The Barcelona-based administration will also launch a lawsuit against Spain's central government for "curbing freedom of expression" by seeking to stop the vote through the Constitutional Court, Catalan government spokesman Francesc Homs said.
His words came after Spain's Constitutional Court has voted unanimously on Wednesday to block Catalonia's public poll on independence from Spain, just a month after banning the region's original plans for a consultation.
The court of Spain has upheld a motion presented on Friday by the country's Popular Party government to prohibit an amended poll on Catalan independence due to be held on November 9th.
After the Constitutional Court formally suspended the initial referendum following a government appeal, Catalonia's regional president, Artur Mas, announced that his plans for an official consultation could not be carried out, but he said a less formal poll could still take place.
Volunteers had registered to oversee the ballot for which there was to be no official census, with each voter proving eligibility and their name being entered into a database to prevent multiple voting.
Voters were to be asked if they thought Catalonia should be a state and, if so, whether it should be independent.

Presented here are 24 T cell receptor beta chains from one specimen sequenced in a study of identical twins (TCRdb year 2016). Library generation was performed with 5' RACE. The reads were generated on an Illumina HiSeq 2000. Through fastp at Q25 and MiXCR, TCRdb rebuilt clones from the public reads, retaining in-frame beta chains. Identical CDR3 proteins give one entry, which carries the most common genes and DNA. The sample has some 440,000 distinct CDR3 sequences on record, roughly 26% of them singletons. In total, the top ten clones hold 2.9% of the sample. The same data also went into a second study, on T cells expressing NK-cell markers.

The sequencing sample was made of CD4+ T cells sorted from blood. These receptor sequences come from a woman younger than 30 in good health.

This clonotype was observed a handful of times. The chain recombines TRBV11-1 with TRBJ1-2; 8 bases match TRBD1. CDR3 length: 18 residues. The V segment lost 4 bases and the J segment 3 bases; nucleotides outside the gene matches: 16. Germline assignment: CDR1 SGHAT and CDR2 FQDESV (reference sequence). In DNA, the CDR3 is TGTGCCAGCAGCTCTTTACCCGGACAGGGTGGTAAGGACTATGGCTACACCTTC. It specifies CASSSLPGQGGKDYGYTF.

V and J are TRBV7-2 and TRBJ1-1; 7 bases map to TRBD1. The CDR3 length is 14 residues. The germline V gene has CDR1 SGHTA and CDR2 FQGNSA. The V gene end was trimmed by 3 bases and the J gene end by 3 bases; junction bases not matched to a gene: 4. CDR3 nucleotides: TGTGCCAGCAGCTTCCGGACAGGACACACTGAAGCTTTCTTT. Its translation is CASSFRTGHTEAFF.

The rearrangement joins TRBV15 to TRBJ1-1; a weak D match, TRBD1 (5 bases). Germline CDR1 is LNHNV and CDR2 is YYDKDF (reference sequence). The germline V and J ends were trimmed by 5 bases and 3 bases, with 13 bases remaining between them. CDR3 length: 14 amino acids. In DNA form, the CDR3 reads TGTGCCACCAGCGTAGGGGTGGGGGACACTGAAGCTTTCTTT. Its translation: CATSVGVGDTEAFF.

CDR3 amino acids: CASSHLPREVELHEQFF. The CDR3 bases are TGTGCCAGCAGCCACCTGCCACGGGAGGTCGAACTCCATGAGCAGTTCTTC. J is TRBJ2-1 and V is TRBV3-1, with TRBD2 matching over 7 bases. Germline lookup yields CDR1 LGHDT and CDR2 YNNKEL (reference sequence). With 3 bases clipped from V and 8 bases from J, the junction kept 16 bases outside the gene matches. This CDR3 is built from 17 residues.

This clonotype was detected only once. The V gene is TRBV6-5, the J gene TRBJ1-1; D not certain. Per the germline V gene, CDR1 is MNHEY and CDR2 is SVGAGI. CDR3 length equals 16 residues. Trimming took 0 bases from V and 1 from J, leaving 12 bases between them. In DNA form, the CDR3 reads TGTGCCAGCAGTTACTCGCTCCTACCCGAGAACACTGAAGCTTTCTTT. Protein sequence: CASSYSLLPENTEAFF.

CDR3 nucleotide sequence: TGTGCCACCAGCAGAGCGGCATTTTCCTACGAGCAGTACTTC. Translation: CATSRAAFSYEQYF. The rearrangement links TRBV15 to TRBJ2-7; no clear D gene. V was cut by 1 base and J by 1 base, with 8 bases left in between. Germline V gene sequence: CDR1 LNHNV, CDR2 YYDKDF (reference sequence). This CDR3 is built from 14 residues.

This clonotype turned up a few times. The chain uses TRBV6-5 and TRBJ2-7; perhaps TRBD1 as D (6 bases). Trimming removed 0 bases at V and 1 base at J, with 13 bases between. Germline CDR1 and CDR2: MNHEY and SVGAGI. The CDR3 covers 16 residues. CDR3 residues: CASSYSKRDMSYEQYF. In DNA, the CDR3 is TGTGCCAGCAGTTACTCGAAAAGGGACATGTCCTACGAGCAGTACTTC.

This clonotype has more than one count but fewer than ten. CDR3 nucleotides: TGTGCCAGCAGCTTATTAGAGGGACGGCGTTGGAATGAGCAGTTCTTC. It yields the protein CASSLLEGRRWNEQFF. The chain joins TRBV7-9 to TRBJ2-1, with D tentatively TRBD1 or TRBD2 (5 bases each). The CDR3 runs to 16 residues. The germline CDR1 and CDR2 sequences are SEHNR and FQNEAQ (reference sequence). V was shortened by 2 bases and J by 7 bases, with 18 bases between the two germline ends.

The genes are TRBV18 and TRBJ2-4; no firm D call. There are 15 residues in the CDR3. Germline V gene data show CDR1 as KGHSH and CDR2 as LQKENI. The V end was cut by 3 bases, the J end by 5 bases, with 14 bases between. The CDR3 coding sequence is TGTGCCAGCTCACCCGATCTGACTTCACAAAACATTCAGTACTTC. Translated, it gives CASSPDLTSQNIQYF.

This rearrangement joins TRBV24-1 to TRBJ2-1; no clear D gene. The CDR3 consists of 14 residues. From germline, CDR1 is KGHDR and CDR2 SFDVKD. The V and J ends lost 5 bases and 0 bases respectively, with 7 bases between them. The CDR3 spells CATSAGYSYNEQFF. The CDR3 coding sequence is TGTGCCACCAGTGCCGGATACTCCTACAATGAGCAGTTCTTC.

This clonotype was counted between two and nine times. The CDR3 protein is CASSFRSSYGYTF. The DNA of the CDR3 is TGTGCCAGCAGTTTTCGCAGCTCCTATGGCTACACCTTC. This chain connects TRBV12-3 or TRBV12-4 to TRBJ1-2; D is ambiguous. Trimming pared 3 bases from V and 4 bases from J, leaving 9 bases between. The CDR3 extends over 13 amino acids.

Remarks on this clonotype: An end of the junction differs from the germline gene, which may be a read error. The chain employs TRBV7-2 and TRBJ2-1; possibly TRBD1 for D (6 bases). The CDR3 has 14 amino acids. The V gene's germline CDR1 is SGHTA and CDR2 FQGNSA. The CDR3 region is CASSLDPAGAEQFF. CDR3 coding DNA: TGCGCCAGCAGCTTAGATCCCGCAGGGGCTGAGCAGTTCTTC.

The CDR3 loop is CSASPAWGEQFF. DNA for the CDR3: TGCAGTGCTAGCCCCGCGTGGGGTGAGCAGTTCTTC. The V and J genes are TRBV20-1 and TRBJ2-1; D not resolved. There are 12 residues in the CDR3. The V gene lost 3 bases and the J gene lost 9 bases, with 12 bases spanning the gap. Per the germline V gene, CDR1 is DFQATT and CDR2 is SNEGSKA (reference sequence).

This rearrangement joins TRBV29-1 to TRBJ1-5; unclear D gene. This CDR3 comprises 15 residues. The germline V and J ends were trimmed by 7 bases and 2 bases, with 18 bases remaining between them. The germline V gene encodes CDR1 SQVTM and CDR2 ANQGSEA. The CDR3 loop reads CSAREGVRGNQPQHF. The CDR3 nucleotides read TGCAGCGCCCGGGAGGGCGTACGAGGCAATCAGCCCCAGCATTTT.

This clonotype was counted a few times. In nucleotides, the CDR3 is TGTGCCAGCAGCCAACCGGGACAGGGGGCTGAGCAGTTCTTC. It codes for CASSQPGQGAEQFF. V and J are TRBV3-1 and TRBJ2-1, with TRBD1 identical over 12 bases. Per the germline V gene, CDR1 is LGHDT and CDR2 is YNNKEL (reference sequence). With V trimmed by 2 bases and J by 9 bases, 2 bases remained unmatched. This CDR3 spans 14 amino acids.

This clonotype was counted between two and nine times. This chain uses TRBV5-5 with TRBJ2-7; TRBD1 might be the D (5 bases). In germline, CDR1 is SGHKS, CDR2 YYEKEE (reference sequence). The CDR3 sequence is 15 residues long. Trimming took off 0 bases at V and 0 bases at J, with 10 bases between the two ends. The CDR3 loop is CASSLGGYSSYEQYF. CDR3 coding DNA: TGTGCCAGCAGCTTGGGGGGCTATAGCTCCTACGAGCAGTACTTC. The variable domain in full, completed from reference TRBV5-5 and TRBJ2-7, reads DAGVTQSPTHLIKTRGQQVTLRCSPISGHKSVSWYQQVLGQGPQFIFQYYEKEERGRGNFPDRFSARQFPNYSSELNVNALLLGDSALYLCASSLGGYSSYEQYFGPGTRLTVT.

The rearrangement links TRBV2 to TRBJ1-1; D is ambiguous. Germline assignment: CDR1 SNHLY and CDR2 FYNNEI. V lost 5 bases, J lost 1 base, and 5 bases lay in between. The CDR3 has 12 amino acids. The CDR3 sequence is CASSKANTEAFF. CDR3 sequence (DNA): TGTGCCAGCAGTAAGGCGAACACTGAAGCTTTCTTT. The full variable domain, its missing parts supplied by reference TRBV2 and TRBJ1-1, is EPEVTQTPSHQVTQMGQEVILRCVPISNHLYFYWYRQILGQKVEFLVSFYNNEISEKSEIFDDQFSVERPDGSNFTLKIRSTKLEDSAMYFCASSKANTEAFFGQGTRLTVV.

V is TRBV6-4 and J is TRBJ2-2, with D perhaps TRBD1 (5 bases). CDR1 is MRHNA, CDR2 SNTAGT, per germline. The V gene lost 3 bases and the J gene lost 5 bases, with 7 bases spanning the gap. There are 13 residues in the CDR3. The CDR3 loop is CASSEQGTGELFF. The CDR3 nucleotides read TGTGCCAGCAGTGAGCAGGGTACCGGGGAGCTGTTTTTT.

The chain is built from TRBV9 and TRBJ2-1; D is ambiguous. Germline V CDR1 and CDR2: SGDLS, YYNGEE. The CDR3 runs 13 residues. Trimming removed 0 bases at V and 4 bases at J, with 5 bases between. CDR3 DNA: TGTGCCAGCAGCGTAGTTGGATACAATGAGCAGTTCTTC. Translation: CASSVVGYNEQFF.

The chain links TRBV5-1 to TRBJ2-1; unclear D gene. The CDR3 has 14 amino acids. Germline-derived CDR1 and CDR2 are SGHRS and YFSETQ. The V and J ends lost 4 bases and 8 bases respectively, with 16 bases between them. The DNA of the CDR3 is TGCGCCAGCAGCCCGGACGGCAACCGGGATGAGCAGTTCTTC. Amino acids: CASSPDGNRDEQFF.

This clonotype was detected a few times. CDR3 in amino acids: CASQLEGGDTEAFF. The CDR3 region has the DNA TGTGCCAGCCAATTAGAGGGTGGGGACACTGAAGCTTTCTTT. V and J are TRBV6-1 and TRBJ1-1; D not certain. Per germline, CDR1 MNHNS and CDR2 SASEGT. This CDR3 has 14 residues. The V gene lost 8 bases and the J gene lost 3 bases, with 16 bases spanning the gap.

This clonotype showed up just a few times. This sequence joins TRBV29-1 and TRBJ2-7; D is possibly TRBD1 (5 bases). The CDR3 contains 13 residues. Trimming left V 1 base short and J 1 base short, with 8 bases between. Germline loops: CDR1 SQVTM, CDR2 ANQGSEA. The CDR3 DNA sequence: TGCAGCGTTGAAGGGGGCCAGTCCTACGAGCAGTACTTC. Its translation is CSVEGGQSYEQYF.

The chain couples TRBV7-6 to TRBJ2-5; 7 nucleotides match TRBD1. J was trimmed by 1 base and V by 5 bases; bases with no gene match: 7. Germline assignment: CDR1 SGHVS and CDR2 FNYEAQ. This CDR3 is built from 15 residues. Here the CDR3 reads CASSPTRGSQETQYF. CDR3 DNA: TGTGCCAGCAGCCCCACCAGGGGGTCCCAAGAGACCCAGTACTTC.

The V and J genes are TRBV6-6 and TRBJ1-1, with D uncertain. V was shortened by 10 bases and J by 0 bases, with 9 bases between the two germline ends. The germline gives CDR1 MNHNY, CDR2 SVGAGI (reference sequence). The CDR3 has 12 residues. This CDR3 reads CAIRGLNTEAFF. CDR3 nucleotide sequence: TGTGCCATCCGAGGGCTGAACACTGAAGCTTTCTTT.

Prime Minister Mariano Rajoy’s cabinet had asked the State Council consultative body if it thought there were grounds for a legal appeal against the new Catalan consultation. The answer came back that the vote was even less legitimate than the former plan as it lacked basic democratic "guarantees".
The court has upheld Rajoy's complaint and ruled that the poll can not legally take place but it has not responded to requests to include a clear warning to Mas of the consequences of defying the ban.
Twelve judges needed only a brief meeting on Wednesday morning to reach their conclusion. The ruling backdates to October 31st and the judges have suspended the website through which the new poll was to be organized, according to Catalan daily El Periodico.
Mas has said the plan for a symbolic referendum is legal and has called on Catalans to vote on November 9 and "give a great lesson in democracy and civility".
But according to a poll published last week in top-selling daily newspaper El País, 49 percent of Catalans are against the watered-down referendum and 44 percent in favour.
More to follow